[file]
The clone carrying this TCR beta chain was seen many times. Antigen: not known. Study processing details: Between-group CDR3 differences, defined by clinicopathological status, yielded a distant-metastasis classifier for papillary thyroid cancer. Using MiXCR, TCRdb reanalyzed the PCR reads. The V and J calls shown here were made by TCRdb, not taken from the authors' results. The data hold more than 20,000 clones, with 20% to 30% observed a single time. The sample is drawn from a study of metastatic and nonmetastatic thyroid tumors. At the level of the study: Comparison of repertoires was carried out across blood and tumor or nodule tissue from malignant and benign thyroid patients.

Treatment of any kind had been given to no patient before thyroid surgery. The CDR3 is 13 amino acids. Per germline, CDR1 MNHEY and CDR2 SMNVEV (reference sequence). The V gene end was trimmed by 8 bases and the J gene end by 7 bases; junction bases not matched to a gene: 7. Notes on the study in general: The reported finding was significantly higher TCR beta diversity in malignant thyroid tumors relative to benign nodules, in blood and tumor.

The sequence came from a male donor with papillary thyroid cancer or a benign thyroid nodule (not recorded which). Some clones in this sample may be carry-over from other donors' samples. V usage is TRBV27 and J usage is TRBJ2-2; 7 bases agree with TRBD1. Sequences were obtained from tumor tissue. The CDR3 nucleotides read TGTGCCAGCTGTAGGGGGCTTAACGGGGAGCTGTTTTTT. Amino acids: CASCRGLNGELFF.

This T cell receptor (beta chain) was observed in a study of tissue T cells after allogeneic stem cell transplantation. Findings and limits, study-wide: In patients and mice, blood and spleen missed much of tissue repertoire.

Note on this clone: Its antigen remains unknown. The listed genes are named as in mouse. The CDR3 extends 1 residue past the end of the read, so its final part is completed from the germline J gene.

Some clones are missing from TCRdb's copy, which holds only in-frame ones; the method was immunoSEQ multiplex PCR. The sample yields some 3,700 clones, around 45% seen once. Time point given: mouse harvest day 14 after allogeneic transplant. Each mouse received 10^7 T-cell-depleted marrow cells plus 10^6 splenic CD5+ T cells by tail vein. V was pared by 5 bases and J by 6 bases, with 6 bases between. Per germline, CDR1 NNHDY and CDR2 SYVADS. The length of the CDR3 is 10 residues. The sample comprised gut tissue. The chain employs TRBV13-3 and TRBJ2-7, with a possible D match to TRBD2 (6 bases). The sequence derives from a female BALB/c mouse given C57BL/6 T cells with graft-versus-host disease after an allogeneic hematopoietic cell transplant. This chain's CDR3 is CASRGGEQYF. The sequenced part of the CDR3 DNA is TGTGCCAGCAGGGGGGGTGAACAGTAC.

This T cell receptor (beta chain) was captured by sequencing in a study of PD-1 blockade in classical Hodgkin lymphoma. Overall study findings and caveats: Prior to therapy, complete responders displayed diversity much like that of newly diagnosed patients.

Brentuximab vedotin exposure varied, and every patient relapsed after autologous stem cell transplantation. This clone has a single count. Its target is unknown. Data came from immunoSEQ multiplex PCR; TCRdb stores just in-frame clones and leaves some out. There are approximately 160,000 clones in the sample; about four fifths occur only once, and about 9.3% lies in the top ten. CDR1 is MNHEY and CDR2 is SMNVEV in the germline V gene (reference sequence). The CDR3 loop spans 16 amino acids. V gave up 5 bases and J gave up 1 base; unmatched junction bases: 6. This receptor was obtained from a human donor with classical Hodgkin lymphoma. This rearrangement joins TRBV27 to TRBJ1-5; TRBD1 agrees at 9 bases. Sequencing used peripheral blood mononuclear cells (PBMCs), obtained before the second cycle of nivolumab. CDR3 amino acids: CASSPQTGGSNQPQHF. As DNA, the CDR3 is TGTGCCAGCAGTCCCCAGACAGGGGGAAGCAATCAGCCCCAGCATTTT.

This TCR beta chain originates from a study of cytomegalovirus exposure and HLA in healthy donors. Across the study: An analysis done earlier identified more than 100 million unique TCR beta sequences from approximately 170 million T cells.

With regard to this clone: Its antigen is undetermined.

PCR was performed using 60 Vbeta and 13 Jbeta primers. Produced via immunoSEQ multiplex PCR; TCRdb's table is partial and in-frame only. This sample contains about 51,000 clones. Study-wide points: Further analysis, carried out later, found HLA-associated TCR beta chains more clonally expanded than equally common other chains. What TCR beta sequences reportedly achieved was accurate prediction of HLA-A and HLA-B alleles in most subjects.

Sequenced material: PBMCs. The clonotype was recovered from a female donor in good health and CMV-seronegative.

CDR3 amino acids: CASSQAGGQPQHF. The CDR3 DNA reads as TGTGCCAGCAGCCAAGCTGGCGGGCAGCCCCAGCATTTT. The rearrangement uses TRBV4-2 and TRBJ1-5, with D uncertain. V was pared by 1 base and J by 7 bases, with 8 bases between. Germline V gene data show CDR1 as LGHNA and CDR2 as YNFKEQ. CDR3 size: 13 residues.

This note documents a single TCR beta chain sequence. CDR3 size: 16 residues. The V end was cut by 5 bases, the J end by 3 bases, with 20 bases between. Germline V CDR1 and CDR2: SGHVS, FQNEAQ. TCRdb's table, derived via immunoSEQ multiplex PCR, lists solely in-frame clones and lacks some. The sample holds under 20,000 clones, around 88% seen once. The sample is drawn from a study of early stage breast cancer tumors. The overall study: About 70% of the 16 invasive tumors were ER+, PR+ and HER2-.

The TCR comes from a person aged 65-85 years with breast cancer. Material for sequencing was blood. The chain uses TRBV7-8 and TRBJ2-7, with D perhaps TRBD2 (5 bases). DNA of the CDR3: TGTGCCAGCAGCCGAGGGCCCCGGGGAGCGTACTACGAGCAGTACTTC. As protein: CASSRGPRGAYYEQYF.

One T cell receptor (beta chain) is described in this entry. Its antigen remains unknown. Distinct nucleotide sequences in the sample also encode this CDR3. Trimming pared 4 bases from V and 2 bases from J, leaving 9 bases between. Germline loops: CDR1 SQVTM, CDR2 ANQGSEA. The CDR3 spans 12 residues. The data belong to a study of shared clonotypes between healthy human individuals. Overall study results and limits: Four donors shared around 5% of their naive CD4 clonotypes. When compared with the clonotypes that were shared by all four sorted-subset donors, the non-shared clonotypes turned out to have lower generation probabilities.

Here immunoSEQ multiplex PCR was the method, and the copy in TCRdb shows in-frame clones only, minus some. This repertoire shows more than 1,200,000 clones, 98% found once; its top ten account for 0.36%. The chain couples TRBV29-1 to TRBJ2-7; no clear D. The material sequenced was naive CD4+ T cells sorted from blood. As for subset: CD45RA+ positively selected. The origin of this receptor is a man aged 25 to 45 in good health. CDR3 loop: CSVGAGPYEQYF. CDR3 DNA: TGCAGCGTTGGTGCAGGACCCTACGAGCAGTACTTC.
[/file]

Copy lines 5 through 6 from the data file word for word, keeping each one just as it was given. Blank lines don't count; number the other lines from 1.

Note on this clone: Its antigen remains unknown. The listed genes are named as in mouse. The CDR3 extends 1 residue past the end of the read, so its final part is completed from the germline J gene.

Some clones are missing from TCRdb's copy, which holds only in-frame ones; the method was immunoSEQ multiplex PCR. The sample yields some 3,700 clones, around 45% seen once. Time point given: mouse harvest day 14 after allogeneic transplant. Each mouse received 10^7 T-cell-depleted marrow cells plus 10^6 splenic CD5+ T cells by tail vein. V was pared by 5 bases and J by 6 bases, with 6 bases between. Per germline, CDR1 NNHDY and CDR2 SYVADS. The length of the CDR3 is 10 residues. The sample comprised gut tissue. The chain employs TRBV13-3 and TRBJ2-7, with a possible D match to TRBD2 (6 bases). The sequence derives from a female BALB/c mouse given C57BL/6 T cells with graft-versus-host disease after an allogeneic hematopoietic cell transplant. This chain's CDR3 is CASRGGEQYF. The sequenced part of the CDR3 DNA is TGTGCCAGCAGGGGGGGTGAACAGTAC.